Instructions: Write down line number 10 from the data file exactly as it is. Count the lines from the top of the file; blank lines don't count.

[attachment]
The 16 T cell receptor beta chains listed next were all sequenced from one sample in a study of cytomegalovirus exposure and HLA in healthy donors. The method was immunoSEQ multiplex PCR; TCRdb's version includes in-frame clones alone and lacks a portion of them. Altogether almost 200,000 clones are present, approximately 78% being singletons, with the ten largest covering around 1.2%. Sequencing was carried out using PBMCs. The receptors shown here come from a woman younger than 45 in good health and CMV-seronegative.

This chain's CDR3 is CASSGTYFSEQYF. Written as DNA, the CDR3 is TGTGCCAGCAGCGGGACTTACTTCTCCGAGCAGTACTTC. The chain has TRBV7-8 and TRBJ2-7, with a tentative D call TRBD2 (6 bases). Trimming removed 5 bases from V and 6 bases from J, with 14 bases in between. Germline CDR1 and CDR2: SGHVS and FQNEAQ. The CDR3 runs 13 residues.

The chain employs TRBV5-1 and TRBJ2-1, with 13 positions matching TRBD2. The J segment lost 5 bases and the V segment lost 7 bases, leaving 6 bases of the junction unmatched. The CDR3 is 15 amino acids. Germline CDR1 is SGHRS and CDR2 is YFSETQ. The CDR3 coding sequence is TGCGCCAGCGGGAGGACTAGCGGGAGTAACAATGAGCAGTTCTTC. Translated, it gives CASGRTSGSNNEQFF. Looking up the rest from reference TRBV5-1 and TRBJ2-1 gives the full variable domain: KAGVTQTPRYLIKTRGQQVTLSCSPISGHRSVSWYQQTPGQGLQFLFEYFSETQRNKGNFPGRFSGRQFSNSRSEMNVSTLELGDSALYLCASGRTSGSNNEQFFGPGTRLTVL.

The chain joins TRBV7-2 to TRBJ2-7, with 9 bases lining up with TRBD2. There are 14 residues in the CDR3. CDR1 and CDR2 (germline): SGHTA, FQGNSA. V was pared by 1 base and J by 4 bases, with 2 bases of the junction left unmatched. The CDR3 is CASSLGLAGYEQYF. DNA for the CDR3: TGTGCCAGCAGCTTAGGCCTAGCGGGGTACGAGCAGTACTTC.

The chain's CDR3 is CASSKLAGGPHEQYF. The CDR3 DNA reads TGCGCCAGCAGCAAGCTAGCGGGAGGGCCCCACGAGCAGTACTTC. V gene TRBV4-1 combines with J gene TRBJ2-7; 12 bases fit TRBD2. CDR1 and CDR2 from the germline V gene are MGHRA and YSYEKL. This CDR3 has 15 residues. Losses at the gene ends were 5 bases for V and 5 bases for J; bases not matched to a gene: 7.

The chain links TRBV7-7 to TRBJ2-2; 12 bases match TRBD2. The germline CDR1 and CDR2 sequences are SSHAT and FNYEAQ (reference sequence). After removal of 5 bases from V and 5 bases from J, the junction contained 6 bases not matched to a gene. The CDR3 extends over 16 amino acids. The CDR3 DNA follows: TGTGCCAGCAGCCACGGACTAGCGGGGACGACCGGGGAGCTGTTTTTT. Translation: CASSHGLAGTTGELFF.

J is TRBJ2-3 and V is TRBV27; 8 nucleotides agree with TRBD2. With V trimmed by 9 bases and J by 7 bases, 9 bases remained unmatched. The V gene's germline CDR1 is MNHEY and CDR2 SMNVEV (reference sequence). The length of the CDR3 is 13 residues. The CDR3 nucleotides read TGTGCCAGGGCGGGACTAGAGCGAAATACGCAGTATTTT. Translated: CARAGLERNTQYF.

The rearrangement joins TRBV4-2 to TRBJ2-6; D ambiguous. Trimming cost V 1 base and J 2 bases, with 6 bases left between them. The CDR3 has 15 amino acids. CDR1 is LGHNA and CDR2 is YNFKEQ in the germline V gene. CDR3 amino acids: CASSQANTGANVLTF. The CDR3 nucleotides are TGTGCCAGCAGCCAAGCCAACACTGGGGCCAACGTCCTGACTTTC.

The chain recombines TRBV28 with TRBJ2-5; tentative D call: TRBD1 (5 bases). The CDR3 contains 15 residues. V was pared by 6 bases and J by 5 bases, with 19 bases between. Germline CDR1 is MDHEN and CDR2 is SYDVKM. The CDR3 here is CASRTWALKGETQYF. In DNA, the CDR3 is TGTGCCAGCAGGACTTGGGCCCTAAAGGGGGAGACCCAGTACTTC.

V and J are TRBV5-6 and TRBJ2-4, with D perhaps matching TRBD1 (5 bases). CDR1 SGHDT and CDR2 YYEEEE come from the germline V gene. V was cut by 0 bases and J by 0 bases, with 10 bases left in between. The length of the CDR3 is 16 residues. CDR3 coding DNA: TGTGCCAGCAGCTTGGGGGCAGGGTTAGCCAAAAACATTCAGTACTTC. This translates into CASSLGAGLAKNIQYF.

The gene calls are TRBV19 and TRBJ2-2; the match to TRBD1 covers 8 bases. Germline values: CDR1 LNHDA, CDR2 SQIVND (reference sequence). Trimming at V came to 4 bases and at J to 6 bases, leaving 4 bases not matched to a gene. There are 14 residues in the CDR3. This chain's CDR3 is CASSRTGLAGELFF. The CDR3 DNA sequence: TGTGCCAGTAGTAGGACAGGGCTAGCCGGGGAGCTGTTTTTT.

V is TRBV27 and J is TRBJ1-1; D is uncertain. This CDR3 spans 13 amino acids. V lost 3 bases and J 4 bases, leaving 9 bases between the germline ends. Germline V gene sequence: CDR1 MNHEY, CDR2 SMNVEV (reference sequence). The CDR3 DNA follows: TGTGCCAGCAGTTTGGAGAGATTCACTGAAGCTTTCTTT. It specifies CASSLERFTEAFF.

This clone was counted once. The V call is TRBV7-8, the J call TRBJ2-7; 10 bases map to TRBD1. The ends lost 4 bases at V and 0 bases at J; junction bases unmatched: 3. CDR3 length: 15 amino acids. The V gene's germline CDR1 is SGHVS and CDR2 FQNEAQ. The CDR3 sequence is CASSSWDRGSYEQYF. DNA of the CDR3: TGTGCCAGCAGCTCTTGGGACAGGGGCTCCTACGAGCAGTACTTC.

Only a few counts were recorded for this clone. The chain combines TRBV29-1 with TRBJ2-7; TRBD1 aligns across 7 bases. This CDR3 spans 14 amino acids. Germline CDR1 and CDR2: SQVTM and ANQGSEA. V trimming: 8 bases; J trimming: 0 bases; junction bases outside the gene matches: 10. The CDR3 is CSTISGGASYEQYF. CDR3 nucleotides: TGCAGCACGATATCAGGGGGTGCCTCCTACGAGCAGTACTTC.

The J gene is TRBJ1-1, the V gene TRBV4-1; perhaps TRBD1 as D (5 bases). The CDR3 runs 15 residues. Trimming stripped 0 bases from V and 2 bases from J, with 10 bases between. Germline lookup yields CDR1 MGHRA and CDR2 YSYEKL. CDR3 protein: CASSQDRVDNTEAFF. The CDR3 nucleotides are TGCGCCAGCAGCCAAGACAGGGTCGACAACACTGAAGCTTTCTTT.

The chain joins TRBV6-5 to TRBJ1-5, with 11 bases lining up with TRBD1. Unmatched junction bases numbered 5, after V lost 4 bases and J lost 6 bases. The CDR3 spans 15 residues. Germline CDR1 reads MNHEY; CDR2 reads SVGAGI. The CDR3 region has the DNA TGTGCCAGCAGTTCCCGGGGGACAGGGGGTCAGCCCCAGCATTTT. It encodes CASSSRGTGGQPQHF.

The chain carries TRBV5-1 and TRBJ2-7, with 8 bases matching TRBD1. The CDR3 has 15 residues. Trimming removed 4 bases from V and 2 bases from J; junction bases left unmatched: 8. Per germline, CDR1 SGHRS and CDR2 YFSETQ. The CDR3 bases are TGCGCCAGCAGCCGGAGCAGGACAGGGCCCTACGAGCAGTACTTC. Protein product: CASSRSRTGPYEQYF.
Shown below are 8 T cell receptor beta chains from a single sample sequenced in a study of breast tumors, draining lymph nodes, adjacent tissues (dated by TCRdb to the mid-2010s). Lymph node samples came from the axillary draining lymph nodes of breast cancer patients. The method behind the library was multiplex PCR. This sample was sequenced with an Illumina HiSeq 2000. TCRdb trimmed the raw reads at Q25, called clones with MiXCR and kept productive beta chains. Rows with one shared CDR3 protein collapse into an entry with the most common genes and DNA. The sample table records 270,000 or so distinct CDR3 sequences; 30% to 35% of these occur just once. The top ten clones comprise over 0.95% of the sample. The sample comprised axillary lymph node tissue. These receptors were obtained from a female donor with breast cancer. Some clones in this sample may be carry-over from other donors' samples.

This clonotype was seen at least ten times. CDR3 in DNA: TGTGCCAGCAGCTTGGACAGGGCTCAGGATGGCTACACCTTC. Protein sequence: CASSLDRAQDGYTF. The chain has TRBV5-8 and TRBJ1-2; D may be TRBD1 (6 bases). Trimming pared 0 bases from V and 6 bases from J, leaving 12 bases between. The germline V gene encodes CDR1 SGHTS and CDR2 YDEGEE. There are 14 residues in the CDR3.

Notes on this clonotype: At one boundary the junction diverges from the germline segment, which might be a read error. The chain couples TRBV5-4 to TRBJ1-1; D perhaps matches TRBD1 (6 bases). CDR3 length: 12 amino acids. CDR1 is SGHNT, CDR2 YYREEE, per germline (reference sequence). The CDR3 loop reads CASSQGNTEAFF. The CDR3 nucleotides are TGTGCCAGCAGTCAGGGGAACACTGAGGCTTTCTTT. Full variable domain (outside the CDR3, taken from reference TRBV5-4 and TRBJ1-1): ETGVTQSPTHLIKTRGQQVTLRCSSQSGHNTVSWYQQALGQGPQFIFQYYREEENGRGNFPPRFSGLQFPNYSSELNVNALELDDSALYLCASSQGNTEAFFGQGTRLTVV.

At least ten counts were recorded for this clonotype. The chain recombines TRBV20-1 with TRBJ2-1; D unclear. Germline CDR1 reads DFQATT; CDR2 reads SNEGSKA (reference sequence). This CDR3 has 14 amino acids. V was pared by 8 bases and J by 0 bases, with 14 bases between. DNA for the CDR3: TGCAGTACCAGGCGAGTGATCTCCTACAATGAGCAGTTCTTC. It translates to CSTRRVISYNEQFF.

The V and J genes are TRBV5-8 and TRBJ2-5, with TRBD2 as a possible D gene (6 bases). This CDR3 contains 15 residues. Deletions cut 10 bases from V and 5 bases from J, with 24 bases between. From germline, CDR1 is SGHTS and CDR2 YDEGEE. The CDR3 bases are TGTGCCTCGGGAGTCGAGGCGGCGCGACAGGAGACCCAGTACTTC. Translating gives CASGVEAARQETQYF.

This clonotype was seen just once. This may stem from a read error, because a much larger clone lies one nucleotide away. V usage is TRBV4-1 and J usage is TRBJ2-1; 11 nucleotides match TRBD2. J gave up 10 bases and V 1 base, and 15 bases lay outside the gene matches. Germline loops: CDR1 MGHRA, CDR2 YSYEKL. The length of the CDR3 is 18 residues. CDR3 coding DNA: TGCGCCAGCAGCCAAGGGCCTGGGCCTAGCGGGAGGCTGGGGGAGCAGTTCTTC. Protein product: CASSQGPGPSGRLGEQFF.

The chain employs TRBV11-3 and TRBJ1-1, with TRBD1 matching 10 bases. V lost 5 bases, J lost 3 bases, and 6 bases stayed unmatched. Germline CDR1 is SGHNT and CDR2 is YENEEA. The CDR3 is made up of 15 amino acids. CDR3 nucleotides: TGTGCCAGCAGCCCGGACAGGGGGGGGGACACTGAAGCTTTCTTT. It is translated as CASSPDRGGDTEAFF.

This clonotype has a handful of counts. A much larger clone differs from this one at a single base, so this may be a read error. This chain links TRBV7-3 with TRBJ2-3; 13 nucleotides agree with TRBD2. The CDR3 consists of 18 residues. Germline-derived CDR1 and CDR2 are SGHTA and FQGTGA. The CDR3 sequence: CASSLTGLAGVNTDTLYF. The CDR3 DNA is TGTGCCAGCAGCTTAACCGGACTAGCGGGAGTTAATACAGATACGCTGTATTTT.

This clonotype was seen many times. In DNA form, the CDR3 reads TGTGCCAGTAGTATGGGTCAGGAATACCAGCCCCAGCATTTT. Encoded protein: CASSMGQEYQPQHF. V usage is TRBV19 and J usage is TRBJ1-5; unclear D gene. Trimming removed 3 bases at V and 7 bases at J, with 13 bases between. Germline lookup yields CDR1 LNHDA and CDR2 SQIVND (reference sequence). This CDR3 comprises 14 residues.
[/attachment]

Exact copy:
V and J are TRBV5-6 and TRBJ2-4, with D perhaps matching TRBD1 (5 bases). CDR1 SGHDT and CDR2 YYEEEE come from the germline V gene. V was cut by 0 bases and J by 0 bases, with 10 bases left in between. The length of the CDR3 is 16 residues. CDR3 coding DNA: TGTGCCAGCAGCTTGGGGGCAGGGTTAGCCAAAAACATTCAGTACTTC. This translates into CASSLGAGLAKNIQYF.